In this study, the effects of music therapy on anxiety for patients undergoing regional anaesthesia in an operating room was succinctly investigated. This investigation was largely based on the adapted Hospital Anxiety and Depression Score (HADS) and Spielberger State-Trait Anxiety Inventory (STAI-S), of patients undergoing regional anaesthesia in an operating room. A randomized control trial was performed on 90 patients due for surgery. The selected patients for regional anaesthesia were allocated to either the music therapy group who listened to music using headphones for the entire surgery or the no-treatment control group. Based on the findings, it has been conclusively demonstrated that music can decrease the patient's anxiety level. According to the socio-demographic evaluation, elderly patients have the highest stress hormones levels when compared to young patients. Although elderly patients are more likely to choose religious songs to help them relax, cortisol analysis revealed an increase in cortisol levels among the elderly compared with younger patients. As a result, music is especially important to be delivered to elderly patients. Nonetheless, there is no restriction against administering music to elderly patients because evidence from the Hospital Anxiety and Depression Score (HADS) and State-Trait Anxiety Inventory (STAI-S) has shown that music helps to shift their attention away from pain and complications and makes them feel tranquil. Similarly, the HADS and modified Spielberger STAI (STAI-S) analyses demonstrate a substantial outcome for both groups, with respondents responding positively. The study found that listening to music during regional anaesthesia might help people feel less worried.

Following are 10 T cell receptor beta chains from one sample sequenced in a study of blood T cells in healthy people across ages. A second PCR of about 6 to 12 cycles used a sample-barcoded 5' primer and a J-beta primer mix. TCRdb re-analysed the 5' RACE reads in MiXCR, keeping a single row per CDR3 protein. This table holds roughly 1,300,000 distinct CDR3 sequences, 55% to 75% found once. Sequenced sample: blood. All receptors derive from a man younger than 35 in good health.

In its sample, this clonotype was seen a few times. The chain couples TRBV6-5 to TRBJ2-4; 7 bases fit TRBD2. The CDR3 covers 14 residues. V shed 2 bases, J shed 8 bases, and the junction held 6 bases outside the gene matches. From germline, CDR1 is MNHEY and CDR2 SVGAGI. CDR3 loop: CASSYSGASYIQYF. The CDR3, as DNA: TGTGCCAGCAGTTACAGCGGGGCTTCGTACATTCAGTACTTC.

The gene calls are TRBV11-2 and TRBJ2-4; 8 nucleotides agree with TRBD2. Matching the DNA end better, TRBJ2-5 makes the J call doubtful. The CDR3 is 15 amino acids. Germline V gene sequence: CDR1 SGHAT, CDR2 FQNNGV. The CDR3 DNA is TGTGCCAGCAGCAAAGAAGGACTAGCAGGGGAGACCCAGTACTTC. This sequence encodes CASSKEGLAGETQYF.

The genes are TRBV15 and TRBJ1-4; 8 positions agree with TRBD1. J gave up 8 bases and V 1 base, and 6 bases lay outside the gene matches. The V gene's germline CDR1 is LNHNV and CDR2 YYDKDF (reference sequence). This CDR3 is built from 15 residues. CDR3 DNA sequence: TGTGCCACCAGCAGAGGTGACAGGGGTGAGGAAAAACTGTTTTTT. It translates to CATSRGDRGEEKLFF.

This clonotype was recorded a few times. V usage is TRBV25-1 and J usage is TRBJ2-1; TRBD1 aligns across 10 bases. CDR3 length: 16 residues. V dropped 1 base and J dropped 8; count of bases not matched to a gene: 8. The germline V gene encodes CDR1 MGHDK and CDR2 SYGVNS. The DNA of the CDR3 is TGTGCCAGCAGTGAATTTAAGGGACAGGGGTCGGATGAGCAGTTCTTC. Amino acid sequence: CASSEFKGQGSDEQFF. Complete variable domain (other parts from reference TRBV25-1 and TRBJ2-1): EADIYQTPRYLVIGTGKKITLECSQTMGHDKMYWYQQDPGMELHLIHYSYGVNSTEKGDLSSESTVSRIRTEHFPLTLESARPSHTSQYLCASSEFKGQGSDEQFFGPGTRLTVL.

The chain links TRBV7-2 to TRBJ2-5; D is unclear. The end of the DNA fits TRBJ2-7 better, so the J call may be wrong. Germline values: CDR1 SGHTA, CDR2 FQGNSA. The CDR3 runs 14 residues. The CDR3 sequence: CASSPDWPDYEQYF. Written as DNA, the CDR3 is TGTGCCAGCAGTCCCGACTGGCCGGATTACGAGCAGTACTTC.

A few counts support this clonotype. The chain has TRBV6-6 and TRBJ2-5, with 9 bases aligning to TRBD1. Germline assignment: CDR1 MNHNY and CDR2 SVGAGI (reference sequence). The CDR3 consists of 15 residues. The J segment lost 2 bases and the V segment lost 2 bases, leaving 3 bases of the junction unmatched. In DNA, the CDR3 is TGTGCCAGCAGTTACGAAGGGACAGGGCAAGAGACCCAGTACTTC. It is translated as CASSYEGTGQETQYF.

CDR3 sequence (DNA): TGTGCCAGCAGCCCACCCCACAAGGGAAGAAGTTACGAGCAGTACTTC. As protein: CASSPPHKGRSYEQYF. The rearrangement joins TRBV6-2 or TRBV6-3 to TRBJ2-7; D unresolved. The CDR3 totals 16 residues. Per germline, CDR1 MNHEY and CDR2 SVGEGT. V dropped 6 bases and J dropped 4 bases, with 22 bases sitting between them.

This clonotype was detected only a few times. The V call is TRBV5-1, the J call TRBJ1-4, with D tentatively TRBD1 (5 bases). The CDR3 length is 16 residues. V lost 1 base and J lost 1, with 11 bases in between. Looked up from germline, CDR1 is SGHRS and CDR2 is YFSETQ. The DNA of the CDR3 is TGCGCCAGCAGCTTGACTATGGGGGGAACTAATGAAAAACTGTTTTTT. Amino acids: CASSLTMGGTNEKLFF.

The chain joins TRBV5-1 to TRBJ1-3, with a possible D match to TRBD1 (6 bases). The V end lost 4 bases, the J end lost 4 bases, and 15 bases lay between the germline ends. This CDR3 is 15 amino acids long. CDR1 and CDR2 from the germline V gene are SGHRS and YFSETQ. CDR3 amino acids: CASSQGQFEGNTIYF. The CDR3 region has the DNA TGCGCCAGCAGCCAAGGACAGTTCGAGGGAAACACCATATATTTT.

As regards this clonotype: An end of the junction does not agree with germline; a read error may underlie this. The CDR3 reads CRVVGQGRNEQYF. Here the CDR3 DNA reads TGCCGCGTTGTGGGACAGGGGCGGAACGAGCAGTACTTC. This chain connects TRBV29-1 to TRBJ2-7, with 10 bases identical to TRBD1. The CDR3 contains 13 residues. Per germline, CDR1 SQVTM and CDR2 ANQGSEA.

ARTICLE | doi:10.20944/preprints202006.0359.v1
Subject: Arts & Humanities, Music Studies Keywords: Scambi; Bio-Art; Bio-Music; music; counterpoint; process composition; dynamic programming; Needleman-Wunsch algorithm; global alignment
Online: 30 June 2020 (08:17:20 CEST)